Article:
Right of way law mired in controversy

A law passed in 2014 as part of New York City Mayor De Blasio’s Vision Zero campaign has been under the gun lately. Vision Zero aims to reduce or eliminate traffic and pedestrian fatalities in New York, and this particular law makes it unlawful for drivers to fail to yield to bicyclists or pedestrians who have the right of way. However, according to the New York Daily News, a judge in Queens recently ruled that the right of way law is unconstitutional.

Drivers who violate the right of way law are charged with a misdemeanor. This is true even if the driver causes serious injury to a pedestrian or bicyclist or causes his or her death. People who are found guilty of misdemeanors generally face fines and minimal amounts of jail time.

The judge in this case found that by charging this crime as a misdemeanor, a defendant is denied due process because the standard for proving guilt in a civil action is lower than it would be if the defendant was facing criminal charges. In addition, the judge argued that the standard used in these failure to yield cases violates a defendant’s right against self-incrimination and his or her right to be presumed innocent until proven guilty.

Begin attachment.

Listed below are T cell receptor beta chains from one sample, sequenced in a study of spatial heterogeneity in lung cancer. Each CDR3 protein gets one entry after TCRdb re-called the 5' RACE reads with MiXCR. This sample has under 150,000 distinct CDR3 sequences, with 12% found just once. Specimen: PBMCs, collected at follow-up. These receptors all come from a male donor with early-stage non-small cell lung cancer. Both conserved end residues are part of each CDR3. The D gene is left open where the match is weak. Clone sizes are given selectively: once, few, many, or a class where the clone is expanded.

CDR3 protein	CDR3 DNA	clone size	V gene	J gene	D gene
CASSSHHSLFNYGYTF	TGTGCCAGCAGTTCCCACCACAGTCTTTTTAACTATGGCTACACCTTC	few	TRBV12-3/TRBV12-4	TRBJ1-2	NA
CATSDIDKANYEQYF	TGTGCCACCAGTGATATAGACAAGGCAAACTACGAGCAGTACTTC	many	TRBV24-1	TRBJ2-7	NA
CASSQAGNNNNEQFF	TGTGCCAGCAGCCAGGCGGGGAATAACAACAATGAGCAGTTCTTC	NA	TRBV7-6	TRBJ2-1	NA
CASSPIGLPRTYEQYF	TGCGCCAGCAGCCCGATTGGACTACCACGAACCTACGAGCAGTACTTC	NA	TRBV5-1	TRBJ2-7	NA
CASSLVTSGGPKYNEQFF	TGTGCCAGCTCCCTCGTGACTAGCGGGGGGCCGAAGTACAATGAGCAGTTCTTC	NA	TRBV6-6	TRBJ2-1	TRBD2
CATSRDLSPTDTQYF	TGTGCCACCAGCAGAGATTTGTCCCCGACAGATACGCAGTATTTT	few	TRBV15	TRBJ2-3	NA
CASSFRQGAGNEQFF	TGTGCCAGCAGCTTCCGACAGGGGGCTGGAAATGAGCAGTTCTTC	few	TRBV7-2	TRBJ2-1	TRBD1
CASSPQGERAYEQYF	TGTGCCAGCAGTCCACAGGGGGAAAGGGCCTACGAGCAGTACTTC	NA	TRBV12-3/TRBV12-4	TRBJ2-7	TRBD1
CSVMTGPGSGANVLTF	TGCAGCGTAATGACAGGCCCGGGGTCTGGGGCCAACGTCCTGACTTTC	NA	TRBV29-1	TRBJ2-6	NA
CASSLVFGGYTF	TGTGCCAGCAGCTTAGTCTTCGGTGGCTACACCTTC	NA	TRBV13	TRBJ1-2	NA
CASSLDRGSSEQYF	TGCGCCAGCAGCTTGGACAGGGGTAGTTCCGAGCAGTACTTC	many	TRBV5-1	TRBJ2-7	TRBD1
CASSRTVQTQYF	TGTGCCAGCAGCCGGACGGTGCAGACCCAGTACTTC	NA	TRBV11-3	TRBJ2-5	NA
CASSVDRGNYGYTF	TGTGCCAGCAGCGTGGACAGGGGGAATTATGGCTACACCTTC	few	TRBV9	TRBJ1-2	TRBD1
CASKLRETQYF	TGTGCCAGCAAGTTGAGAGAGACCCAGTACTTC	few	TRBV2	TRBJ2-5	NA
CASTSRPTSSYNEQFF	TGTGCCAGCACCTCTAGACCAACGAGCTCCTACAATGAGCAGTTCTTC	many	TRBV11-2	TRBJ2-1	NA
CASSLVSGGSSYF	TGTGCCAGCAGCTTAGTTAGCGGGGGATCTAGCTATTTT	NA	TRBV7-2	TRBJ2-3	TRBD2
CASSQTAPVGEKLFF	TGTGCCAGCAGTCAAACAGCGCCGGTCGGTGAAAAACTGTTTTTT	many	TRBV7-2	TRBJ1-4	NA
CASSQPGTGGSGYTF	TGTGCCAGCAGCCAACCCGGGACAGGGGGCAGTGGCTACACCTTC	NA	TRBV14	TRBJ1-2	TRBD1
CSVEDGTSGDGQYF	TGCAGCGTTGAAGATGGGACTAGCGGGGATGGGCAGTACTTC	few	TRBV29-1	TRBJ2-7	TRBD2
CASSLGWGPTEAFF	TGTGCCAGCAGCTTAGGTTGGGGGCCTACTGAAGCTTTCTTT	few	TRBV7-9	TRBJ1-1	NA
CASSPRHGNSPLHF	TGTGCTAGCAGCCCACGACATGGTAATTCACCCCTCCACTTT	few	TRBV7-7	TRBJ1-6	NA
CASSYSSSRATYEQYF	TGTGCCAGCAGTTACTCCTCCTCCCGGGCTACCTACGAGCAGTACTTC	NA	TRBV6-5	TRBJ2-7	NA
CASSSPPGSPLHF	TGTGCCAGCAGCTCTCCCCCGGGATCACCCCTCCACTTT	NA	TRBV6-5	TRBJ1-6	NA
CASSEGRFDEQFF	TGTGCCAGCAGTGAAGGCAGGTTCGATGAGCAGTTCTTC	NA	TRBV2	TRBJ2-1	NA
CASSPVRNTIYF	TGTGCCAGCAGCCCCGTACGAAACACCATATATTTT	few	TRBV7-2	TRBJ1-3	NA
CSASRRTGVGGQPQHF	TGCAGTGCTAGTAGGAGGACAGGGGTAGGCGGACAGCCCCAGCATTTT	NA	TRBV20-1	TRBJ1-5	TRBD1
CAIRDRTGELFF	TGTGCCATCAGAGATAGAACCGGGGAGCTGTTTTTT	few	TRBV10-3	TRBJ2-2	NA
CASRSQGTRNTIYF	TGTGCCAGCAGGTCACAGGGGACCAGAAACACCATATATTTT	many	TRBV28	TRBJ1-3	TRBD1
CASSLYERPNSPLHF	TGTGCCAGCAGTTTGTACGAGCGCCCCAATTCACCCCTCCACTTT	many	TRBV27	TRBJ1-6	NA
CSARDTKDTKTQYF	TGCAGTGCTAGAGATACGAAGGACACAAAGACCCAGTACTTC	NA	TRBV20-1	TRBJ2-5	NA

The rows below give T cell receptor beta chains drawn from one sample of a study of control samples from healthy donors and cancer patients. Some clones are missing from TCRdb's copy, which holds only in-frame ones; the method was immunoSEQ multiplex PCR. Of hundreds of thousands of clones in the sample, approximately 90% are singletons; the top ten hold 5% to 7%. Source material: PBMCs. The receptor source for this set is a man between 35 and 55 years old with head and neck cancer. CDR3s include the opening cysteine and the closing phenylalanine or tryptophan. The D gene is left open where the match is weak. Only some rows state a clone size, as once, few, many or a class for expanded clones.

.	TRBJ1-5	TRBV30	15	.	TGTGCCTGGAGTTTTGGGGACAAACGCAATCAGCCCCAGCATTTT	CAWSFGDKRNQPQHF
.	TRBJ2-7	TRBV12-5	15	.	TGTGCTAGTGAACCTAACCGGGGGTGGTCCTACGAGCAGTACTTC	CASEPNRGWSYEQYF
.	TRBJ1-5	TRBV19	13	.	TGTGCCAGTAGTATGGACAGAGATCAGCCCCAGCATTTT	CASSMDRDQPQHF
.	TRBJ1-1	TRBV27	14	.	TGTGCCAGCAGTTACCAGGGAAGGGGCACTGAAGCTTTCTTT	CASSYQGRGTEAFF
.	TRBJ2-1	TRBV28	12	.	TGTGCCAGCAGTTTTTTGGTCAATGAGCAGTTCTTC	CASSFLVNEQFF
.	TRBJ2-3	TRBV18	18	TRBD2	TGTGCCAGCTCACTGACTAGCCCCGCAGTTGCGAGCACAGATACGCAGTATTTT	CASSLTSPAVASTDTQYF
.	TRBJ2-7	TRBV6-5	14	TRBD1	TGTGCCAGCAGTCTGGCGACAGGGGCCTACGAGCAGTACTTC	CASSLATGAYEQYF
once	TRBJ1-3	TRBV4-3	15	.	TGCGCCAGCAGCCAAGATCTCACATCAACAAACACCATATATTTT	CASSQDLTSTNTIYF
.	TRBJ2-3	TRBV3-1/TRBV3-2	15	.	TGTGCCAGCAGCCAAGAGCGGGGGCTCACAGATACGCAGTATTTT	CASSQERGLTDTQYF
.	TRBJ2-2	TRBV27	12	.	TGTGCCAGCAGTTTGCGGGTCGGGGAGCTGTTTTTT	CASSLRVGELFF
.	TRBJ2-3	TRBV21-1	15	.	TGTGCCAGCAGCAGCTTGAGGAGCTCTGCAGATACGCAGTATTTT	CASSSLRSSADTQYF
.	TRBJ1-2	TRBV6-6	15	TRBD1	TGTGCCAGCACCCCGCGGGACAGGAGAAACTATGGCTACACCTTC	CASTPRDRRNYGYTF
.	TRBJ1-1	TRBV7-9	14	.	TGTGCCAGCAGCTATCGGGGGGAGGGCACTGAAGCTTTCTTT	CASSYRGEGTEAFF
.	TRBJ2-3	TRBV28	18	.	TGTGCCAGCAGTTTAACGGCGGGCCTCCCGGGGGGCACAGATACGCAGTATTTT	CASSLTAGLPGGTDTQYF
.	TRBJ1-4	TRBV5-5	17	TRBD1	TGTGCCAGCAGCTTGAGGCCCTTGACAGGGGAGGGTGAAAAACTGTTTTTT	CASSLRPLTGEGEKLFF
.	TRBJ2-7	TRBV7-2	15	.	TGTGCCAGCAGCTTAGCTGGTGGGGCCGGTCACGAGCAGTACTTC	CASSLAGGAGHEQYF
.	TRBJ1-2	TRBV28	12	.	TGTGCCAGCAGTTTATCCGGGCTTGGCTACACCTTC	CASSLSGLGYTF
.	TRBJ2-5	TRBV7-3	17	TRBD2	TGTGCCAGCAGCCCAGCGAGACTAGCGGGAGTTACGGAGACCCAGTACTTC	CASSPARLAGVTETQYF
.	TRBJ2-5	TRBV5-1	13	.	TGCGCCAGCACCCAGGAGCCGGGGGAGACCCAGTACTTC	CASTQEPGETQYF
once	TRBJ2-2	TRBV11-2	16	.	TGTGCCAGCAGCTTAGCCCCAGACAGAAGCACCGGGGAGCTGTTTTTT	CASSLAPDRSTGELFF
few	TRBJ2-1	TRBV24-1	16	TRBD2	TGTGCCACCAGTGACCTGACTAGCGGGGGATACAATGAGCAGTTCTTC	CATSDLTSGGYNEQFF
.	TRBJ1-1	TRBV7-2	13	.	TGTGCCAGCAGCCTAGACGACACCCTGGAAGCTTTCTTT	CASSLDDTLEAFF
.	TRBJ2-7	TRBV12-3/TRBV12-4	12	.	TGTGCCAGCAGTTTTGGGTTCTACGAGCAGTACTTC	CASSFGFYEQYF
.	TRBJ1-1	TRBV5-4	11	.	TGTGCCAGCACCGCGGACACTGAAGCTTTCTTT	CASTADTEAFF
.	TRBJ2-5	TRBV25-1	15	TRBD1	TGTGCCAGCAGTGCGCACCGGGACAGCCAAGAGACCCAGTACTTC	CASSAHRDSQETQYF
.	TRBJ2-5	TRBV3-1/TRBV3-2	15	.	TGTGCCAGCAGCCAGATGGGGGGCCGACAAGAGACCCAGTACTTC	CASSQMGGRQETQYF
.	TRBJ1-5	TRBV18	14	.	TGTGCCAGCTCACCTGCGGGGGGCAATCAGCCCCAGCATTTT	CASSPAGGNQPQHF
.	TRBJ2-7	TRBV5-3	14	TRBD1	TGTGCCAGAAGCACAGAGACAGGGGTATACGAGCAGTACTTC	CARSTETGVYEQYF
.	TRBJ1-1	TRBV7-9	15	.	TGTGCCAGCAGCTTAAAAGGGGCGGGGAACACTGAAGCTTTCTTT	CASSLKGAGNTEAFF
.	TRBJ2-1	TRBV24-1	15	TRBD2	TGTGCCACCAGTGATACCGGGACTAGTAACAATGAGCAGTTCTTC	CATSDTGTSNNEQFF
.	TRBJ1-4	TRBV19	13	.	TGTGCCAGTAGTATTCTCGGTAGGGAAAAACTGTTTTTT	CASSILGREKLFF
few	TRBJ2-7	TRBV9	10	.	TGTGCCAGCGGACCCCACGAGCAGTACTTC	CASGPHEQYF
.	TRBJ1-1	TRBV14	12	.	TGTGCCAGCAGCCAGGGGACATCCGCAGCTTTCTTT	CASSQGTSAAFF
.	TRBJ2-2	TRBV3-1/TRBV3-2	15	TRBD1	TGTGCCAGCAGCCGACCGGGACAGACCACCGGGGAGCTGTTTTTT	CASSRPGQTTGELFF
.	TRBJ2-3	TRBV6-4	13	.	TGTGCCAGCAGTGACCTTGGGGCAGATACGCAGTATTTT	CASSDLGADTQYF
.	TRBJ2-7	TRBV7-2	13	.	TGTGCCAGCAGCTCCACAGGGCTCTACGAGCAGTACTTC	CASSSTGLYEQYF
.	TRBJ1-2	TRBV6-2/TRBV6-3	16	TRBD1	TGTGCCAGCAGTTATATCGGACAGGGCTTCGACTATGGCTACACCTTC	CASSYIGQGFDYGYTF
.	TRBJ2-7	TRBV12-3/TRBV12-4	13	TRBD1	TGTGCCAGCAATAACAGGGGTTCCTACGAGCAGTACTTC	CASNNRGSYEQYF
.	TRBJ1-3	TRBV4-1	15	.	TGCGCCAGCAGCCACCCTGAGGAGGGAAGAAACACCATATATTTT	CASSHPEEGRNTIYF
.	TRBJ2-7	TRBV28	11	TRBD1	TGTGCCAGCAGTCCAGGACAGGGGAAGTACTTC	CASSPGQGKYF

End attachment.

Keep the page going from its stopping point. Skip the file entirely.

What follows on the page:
However, according to Streetsblog, the judge’s ruling will likely not hold up if an appeal is filed. Experts contend that the same standards the judge found unconstitutional in this case are the same ones used in other types of cases such as charges of drunk driving. Interestingly, the right of way law has previously been upheld in another court. It should be noted that the judge’s ruling only applies in Queens and not in other jurisdictions. It remains to be seen whether the decision will be appealed.